A Look at Ignition Interlock Devices
Mothers Against Drunk Driving recently issued a report stating that South Carolina ranks at the top of the list for DUI-related deaths. Pulling the data from the National Highway Traffic Safety Administration, MADD reports that in 2013, 335 people died as the result of an accident in which alcohol was involved. The advocacy group has been one of the loudest voices advocating for breath alcohol ignition interlock systems to be used in South Carolina and across the country. Anyone facing a DUI charge should understand when and how the devices are used.
What Is Ignition Interlock?
An ignition interlock device is a mechanism that is most often installed on the dashboard of a vehicle. A motorist will have to breathe into the device, which will analyze the results. If the device registers an alcohol content of a certain amount, the car will not start. Further, most devices are equipped with a camera, which will ensure that the people who are convicted of DUI are the ones blowing into the machine.
How Is Ignition Interlock Used in South Carolina?
In South Carolina, ignition interlock systems are mandatory for any driver who has been convicted of a DUI offense. The state makes an exception for work vehicles as long as the driver does not own the business. Motorists will have to petition the South Carolina Department of Motor Vehicles in order to obtain the exemption. In North Carolina, drivers may only have to get such a device if they have had more than one DUI conviction or if on their first offense, their blood alcohol concentration registered at 0.15 or higher.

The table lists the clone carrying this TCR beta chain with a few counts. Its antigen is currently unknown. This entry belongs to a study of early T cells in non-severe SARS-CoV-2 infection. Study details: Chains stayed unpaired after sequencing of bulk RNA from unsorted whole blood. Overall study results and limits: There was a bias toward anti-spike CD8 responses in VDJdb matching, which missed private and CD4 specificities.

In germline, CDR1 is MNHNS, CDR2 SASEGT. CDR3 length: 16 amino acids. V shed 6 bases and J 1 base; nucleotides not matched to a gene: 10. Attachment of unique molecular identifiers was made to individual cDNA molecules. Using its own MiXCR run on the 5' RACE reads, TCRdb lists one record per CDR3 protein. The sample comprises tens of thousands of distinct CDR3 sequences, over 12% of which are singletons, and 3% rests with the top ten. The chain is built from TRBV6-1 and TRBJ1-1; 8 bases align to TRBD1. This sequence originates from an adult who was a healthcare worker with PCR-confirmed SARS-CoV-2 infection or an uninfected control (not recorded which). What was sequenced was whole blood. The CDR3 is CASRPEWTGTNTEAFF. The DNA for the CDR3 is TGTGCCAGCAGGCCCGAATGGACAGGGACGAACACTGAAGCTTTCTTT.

The Point System
Emma’s Law established a complicated system in conjunction with the South Carolina ignition interlock program that assigns points for violations such as the following:
- Failing to take the vehicle to a service station for a calibration every 60 days
- Failing to take a “re-test” when the machine demands it
- Taking a re-test and blowing a certain amount
According to the South Carolina Department of Probation, Parole and Pardon Services, acquiring points can mean an adding on time to how long a driver must use an ignition interlock system. In some cases, drivers with too many points may have to take an alcohol rehabilitation course or even lose their suspended driving licenses. The DPPPS does allow drivers to appeal points when they have 3.5 points or fewer. Additionally, after completing a suspension period, points will be reset to zero.
At Nosal & Jeter, LLP we understand that driving with an ignition interlock device can be inconvenient and even embarrassing. Our goal is to help protect a client’s freedom and driving record. Let us walk you through your case and provide sound legal advice. Call (803) 351-3597 to schedule a free consultation.